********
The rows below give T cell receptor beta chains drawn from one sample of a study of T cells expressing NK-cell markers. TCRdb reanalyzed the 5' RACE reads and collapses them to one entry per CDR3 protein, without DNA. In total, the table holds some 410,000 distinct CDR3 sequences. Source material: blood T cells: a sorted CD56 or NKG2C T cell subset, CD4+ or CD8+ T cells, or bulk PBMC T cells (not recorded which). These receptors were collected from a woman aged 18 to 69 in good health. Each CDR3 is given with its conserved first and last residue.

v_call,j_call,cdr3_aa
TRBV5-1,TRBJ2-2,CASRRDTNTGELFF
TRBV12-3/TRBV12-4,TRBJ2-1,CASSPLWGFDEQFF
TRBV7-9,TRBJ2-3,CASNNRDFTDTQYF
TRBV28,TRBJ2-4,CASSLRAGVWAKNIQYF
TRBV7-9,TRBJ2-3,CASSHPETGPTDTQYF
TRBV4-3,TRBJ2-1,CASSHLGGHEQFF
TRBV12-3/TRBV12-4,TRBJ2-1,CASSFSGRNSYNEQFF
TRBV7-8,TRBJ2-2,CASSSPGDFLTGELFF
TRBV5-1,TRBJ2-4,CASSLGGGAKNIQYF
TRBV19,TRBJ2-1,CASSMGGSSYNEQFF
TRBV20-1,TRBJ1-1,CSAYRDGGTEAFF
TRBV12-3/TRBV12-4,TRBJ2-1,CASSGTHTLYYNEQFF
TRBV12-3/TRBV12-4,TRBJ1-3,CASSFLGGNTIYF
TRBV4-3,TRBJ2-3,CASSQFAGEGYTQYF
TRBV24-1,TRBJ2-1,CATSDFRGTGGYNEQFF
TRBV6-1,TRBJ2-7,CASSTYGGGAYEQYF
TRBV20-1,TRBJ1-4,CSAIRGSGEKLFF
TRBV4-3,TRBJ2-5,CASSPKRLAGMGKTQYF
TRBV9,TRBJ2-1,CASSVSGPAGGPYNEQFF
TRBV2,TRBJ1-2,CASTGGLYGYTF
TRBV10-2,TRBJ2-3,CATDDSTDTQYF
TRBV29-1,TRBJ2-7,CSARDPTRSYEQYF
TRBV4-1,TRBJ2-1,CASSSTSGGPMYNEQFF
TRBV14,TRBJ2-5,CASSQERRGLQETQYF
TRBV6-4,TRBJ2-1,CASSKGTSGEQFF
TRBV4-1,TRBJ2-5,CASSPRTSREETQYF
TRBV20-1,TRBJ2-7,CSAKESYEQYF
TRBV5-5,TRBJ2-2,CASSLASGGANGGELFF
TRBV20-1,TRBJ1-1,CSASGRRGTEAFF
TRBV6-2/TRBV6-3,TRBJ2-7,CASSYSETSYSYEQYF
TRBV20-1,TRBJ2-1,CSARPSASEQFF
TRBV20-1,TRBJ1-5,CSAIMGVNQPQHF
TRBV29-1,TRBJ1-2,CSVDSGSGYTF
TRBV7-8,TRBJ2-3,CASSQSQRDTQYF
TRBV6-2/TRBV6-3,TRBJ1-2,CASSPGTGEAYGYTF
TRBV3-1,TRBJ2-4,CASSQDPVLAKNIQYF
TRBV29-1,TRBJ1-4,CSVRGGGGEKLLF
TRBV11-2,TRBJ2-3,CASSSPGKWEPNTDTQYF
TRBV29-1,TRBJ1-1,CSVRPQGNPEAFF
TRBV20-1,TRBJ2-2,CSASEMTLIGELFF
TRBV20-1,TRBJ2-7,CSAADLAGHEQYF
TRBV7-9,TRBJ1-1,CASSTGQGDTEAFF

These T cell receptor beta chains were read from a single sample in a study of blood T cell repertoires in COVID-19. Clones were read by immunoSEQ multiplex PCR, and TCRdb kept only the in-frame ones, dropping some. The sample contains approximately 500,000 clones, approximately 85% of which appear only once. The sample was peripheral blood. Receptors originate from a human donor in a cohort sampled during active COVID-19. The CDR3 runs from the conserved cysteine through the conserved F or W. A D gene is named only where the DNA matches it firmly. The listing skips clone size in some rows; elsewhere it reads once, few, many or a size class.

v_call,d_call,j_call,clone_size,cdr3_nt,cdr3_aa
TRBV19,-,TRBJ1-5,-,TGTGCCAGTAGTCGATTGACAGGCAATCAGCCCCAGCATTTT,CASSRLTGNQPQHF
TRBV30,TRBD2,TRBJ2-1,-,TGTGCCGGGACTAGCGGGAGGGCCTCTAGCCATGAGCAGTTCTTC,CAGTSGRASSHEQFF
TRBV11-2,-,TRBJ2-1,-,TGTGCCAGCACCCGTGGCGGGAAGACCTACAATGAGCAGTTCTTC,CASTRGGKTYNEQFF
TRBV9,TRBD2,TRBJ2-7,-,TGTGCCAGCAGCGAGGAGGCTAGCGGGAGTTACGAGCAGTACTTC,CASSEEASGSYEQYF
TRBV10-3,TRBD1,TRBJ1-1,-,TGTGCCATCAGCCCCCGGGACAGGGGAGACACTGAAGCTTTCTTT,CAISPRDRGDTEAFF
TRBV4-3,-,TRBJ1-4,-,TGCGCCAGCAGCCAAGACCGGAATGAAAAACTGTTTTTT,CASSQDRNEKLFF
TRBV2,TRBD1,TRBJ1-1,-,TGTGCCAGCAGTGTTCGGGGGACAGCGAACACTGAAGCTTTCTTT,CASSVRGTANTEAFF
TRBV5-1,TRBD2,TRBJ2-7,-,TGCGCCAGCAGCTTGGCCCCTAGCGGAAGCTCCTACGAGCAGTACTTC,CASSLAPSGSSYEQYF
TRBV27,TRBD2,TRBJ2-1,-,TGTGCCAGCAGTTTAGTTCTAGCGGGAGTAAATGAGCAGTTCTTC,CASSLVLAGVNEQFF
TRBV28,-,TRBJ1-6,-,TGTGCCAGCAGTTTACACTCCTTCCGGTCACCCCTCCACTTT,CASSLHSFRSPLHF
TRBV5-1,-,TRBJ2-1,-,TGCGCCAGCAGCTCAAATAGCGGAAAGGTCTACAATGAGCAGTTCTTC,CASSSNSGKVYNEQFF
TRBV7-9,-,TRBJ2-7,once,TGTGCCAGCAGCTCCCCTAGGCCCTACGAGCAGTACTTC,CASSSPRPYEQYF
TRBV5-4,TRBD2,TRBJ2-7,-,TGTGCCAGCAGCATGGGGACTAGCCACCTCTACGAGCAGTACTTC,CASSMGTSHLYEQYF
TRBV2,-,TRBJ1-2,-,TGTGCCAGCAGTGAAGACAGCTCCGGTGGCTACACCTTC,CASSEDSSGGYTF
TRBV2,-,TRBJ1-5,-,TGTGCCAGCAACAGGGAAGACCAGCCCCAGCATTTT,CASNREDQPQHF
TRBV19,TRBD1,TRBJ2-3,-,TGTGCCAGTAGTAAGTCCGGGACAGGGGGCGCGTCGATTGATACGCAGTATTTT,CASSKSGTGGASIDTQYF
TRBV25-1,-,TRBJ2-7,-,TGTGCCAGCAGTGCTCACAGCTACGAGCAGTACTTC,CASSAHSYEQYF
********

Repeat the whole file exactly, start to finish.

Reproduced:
The rows below give T cell receptor beta chains drawn from one sample of a study of T cells expressing NK-cell markers. TCRdb reanalyzed the 5' RACE reads and collapses them to one entry per CDR3 protein, without DNA. In total, the table holds some 410,000 distinct CDR3 sequences. Source material: blood T cells: a sorted CD56 or NKG2C T cell subset, CD4+ or CD8+ T cells, or bulk PBMC T cells (not recorded which). These receptors were collected from a woman aged 18 to 69 in good health. Each CDR3 is given with its conserved first and last residue.

v_call,j_call,cdr3_aa
TRBV5-1,TRBJ2-2,CASRRDTNTGELFF
TRBV12-3/TRBV12-4,TRBJ2-1,CASSPLWGFDEQFF
TRBV7-9,TRBJ2-3,CASNNRDFTDTQYF
TRBV28,TRBJ2-4,CASSLRAGVWAKNIQYF
TRBV7-9,TRBJ2-3,CASSHPETGPTDTQYF
TRBV4-3,TRBJ2-1,CASSHLGGHEQFF
TRBV12-3/TRBV12-4,TRBJ2-1,CASSFSGRNSYNEQFF
TRBV7-8,TRBJ2-2,CASSSPGDFLTGELFF
TRBV5-1,TRBJ2-4,CASSLGGGAKNIQYF
TRBV19,TRBJ2-1,CASSMGGSSYNEQFF
TRBV20-1,TRBJ1-1,CSAYRDGGTEAFF
TRBV12-3/TRBV12-4,TRBJ2-1,CASSGTHTLYYNEQFF
TRBV12-3/TRBV12-4,TRBJ1-3,CASSFLGGNTIYF
TRBV4-3,TRBJ2-3,CASSQFAGEGYTQYF
TRBV24-1,TRBJ2-1,CATSDFRGTGGYNEQFF
TRBV6-1,TRBJ2-7,CASSTYGGGAYEQYF
TRBV20-1,TRBJ1-4,CSAIRGSGEKLFF
TRBV4-3,TRBJ2-5,CASSPKRLAGMGKTQYF
TRBV9,TRBJ2-1,CASSVSGPAGGPYNEQFF
TRBV2,TRBJ1-2,CASTGGLYGYTF
TRBV10-2,TRBJ2-3,CATDDSTDTQYF
TRBV29-1,TRBJ2-7,CSARDPTRSYEQYF
TRBV4-1,TRBJ2-1,CASSSTSGGPMYNEQFF
TRBV14,TRBJ2-5,CASSQERRGLQETQYF
TRBV6-4,TRBJ2-1,CASSKGTSGEQFF
TRBV4-1,TRBJ2-5,CASSPRTSREETQYF
TRBV20-1,TRBJ2-7,CSAKESYEQYF
TRBV5-5,TRBJ2-2,CASSLASGGANGGELFF
TRBV20-1,TRBJ1-1,CSASGRRGTEAFF
TRBV6-2/TRBV6-3,TRBJ2-7,CASSYSETSYSYEQYF
TRBV20-1,TRBJ2-1,CSARPSASEQFF
TRBV20-1,TRBJ1-5,CSAIMGVNQPQHF
TRBV29-1,TRBJ1-2,CSVDSGSGYTF
TRBV7-8,TRBJ2-3,CASSQSQRDTQYF
TRBV6-2/TRBV6-3,TRBJ1-2,CASSPGTGEAYGYTF
TRBV3-1,TRBJ2-4,CASSQDPVLAKNIQYF
TRBV29-1,TRBJ1-4,CSVRGGGGEKLLF
TRBV11-2,TRBJ2-3,CASSSPGKWEPNTDTQYF
TRBV29-1,TRBJ1-1,CSVRPQGNPEAFF
TRBV20-1,TRBJ2-2,CSASEMTLIGELFF
TRBV20-1,TRBJ2-7,CSAADLAGHEQYF
TRBV7-9,TRBJ1-1,CASSTGQGDTEAFF

These T cell receptor beta chains were read from a single sample in a study of blood T cell repertoires in COVID-19. Clones were read by immunoSEQ multiplex PCR, and TCRdb kept only the in-frame ones, dropping some. The sample contains approximately 500,000 clones, approximately 85% of which appear only once. The sample was peripheral blood. Receptors originate from a human donor in a cohort sampled during active COVID-19. The CDR3 runs from the conserved cysteine through the conserved F or W. A D gene is named only where the DNA matches it firmly. The listing skips clone size in some rows; elsewhere it reads once, few, many or a size class.

v_call,d_call,j_call,clone_size,cdr3_nt,cdr3_aa
TRBV19,-,TRBJ1-5,-,TGTGCCAGTAGTCGATTGACAGGCAATCAGCCCCAGCATTTT,CASSRLTGNQPQHF
TRBV30,TRBD2,TRBJ2-1,-,TGTGCCGGGACTAGCGGGAGGGCCTCTAGCCATGAGCAGTTCTTC,CAGTSGRASSHEQFF
TRBV11-2,-,TRBJ2-1,-,TGTGCCAGCACCCGTGGCGGGAAGACCTACAATGAGCAGTTCTTC,CASTRGGKTYNEQFF
TRBV9,TRBD2,TRBJ2-7,-,TGTGCCAGCAGCGAGGAGGCTAGCGGGAGTTACGAGCAGTACTTC,CASSEEASGSYEQYF
TRBV10-3,TRBD1,TRBJ1-1,-,TGTGCCATCAGCCCCCGGGACAGGGGAGACACTGAAGCTTTCTTT,CAISPRDRGDTEAFF
TRBV4-3,-,TRBJ1-4,-,TGCGCCAGCAGCCAAGACCGGAATGAAAAACTGTTTTTT,CASSQDRNEKLFF
TRBV2,TRBD1,TRBJ1-1,-,TGTGCCAGCAGTGTTCGGGGGACAGCGAACACTGAAGCTTTCTTT,CASSVRGTANTEAFF
TRBV5-1,TRBD2,TRBJ2-7,-,TGCGCCAGCAGCTTGGCCCCTAGCGGAAGCTCCTACGAGCAGTACTTC,CASSLAPSGSSYEQYF
TRBV27,TRBD2,TRBJ2-1,-,TGTGCCAGCAGTTTAGTTCTAGCGGGAGTAAATGAGCAGTTCTTC,CASSLVLAGVNEQFF
TRBV28,-,TRBJ1-6,-,TGTGCCAGCAGTTTACACTCCTTCCGGTCACCCCTCCACTTT,CASSLHSFRSPLHF
TRBV5-1,-,TRBJ2-1,-,TGCGCCAGCAGCTCAAATAGCGGAAAGGTCTACAATGAGCAGTTCTTC,CASSSNSGKVYNEQFF
TRBV7-9,-,TRBJ2-7,once,TGTGCCAGCAGCTCCCCTAGGCCCTACGAGCAGTACTTC,CASSSPRPYEQYF
TRBV5-4,TRBD2,TRBJ2-7,-,TGTGCCAGCAGCATGGGGACTAGCCACCTCTACGAGCAGTACTTC,CASSMGTSHLYEQYF
TRBV2,-,TRBJ1-2,-,TGTGCCAGCAGTGAAGACAGCTCCGGTGGCTACACCTTC,CASSEDSSGGYTF
TRBV2,-,TRBJ1-5,-,TGTGCCAGCAACAGGGAAGACCAGCCCCAGCATTTT,CASNREDQPQHF
TRBV19,TRBD1,TRBJ2-3,-,TGTGCCAGTAGTAAGTCCGGGACAGGGGGCGCGTCGATTGATACGCAGTATTTT,CASSKSGTGGASIDTQYF
TRBV25-1,-,TRBJ2-7,-,TGTGCCAGCAGTGCTCACAGCTACGAGCAGTACTTC,CASSAHSYEQYF